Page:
B vitamins act as mood elevators, harmonizing emotional and cognitive function. They facilitate cellular processes tied to mood regulation and neurotransmitter synthesis. With dopamine and serotonin as key players, B vitamins play a crucial role in the mental orchestra. Recent research suggests they could benefit children navigating emotional challenges. B vitamins can be a double edged sword. Not all kids can handle the captive form of B vitamins and as part of the work we do at Brainstorm Health is to nail the process of introducing these essential nutrients in the correct form, at the correct time and in the correct order. Some of the the most bioavailable and richest sources of B vitamins are organ meats (liver kidneys, heart and so on). Meats such as poultry (chicken and turkey), fish like salmon and tuna, and various types of red meats like beef and pork are good sources of B vitamins. However, organ meats like liver, heart, and kidney are particularly exceptional when it comes to B vitamins. These organs are rich in nutrients, including vitamin B12, riboflavin (B2), niacin (B3), pantothenic acid (B5), pyridoxine (B6), and folate (B9). Organ meats provide a concentrated and valuable source of these vitamins that play essential roles in energy metabolism, red blood cell formation, nervous system function, and overall health. In addition to organ meats, eggs are also rich in B vitamins, particularly B12 and B7 (biotin). Dairy products such as milk, cheese, and yogurt contain B vitamins too, including riboflavin (B2) and vitamin B12.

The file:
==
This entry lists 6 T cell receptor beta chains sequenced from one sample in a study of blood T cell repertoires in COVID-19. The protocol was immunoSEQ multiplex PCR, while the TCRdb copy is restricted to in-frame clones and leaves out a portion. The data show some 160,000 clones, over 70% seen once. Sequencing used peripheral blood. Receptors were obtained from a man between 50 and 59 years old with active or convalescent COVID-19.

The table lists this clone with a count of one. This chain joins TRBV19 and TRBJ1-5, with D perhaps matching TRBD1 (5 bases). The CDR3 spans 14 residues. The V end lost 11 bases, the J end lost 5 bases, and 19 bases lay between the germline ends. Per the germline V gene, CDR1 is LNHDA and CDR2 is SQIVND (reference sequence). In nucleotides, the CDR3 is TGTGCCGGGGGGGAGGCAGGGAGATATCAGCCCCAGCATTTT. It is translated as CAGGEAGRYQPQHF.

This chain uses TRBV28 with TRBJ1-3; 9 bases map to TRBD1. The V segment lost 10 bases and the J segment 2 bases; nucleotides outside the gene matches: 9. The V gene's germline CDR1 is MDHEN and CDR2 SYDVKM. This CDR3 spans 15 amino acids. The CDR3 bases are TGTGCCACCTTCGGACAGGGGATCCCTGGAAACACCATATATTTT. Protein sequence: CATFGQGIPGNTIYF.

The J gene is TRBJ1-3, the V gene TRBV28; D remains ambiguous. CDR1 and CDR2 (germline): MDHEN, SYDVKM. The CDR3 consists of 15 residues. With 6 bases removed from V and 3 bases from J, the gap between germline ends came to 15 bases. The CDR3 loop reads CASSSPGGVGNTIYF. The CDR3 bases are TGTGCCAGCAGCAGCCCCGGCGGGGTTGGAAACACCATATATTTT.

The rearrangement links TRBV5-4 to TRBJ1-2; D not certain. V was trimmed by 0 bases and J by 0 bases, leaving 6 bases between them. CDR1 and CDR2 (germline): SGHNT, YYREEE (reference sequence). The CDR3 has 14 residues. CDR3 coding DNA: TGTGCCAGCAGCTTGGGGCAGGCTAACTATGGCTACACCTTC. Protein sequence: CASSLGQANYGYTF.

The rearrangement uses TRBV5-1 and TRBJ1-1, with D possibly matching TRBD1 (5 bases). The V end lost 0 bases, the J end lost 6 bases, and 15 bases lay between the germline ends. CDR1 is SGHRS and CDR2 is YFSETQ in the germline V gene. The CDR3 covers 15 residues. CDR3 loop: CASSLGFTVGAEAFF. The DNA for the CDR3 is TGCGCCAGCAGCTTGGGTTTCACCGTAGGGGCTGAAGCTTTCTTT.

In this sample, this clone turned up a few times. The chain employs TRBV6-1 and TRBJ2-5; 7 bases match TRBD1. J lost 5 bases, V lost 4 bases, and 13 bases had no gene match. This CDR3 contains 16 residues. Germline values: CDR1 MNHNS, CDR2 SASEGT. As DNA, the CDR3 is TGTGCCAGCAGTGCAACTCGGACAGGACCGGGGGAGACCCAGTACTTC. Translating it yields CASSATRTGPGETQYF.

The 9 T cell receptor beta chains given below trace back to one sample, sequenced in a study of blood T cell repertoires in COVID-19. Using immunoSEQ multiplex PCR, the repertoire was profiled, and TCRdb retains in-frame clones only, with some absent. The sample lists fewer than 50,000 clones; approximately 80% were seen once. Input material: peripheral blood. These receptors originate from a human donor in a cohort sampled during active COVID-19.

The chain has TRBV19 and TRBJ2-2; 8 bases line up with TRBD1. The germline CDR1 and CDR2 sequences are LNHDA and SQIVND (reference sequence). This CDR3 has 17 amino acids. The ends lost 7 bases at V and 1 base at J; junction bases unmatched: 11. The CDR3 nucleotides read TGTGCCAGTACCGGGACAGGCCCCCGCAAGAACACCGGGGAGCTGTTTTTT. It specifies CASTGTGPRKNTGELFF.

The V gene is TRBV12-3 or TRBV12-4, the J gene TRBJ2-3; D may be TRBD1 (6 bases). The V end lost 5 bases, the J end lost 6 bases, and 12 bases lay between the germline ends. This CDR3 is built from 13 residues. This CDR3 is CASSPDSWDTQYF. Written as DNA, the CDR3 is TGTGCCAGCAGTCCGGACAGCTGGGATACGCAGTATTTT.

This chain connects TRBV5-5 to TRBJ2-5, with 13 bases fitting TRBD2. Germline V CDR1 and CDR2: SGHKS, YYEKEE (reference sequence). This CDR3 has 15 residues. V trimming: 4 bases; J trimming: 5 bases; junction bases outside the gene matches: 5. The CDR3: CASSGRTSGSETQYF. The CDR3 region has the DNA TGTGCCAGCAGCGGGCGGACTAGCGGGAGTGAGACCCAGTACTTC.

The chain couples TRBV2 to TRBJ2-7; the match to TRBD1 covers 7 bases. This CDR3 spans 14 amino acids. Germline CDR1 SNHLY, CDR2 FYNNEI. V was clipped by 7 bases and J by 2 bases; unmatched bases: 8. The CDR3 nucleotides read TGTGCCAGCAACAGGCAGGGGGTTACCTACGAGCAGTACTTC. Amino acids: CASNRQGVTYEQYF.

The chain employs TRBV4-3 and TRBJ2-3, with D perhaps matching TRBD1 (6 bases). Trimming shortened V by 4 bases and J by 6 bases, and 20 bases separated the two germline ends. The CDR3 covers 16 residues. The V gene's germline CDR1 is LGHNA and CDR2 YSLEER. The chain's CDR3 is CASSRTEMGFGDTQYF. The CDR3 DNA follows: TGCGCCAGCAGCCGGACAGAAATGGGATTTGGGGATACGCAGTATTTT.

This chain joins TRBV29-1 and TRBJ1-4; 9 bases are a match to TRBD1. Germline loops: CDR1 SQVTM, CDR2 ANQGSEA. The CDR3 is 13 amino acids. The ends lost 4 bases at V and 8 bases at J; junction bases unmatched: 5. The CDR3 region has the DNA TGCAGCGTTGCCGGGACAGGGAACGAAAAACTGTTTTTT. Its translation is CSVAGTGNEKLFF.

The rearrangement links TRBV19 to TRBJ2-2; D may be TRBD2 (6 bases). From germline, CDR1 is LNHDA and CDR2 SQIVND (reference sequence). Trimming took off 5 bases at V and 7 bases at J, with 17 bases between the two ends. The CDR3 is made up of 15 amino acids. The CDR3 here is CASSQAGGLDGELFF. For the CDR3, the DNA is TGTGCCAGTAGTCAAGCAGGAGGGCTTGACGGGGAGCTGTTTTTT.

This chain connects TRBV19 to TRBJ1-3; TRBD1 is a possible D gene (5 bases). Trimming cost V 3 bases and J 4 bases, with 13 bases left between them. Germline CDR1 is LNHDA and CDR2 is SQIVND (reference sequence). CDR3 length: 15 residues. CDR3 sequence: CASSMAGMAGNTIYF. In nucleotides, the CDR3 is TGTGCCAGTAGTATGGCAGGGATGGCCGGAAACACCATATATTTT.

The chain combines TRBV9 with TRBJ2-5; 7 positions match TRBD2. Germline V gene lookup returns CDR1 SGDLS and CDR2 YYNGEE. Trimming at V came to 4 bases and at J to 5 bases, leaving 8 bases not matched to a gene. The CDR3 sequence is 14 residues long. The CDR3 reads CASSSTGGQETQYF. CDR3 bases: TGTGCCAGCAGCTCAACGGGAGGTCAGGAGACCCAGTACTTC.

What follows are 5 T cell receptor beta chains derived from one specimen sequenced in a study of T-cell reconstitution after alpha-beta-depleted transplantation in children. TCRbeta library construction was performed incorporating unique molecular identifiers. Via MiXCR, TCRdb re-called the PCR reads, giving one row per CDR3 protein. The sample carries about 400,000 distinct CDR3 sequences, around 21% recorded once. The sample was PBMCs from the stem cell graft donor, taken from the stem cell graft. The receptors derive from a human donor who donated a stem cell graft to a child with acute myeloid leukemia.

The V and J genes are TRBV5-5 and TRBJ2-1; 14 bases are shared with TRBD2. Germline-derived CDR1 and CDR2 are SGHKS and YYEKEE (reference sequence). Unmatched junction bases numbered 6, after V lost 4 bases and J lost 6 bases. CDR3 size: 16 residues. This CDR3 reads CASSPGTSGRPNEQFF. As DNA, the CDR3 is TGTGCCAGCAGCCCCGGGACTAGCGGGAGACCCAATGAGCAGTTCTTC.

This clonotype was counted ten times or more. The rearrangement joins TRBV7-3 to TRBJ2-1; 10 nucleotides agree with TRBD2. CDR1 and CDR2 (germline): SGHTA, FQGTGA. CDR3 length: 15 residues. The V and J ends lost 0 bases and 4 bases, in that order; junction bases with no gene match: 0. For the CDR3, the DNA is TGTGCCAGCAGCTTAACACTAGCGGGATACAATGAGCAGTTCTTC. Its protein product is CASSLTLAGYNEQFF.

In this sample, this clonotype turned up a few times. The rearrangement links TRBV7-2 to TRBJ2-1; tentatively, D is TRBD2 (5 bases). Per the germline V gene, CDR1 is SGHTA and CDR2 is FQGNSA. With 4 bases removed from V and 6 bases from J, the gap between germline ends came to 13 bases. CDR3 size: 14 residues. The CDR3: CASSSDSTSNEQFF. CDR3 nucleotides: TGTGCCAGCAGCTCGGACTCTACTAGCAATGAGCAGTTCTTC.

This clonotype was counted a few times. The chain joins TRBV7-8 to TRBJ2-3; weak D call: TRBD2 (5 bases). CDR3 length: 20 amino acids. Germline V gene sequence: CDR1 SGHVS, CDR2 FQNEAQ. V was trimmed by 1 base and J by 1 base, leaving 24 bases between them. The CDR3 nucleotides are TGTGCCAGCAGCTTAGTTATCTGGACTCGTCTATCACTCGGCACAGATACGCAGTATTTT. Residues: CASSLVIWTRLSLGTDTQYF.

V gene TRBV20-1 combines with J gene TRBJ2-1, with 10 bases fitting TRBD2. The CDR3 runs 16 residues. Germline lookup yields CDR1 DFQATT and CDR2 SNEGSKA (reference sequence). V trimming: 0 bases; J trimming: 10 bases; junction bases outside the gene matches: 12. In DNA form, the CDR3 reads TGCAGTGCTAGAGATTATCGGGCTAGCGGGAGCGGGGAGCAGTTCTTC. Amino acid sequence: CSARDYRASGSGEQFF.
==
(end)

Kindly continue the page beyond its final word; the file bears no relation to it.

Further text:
N-acetyl-cysteine (NAC) wields the conductor’s baton, influencing neurogenesis, inflammation, and neurotransmitter balance. In individuals with depressive symptoms, NAC shows promise in ameliorating issues. For children with autism, PANDAS, and PANS, symptoms, NAC could potentially harmonise brain functions, easing their struggles. NAC does not suit everyone and it’s important to work with a skilled professional to help guide you. While NAC is not commonly found in foods, cysteine, as the precursor, is present in various protein-containing animal foods. These include meats such as poultry (chicken, turkey), red meats (beef, lamb), and seafood (fish, shellfish). Organ meats, like liver, are particularly rich in cysteine. Eggs and dairy products also contain cysteine.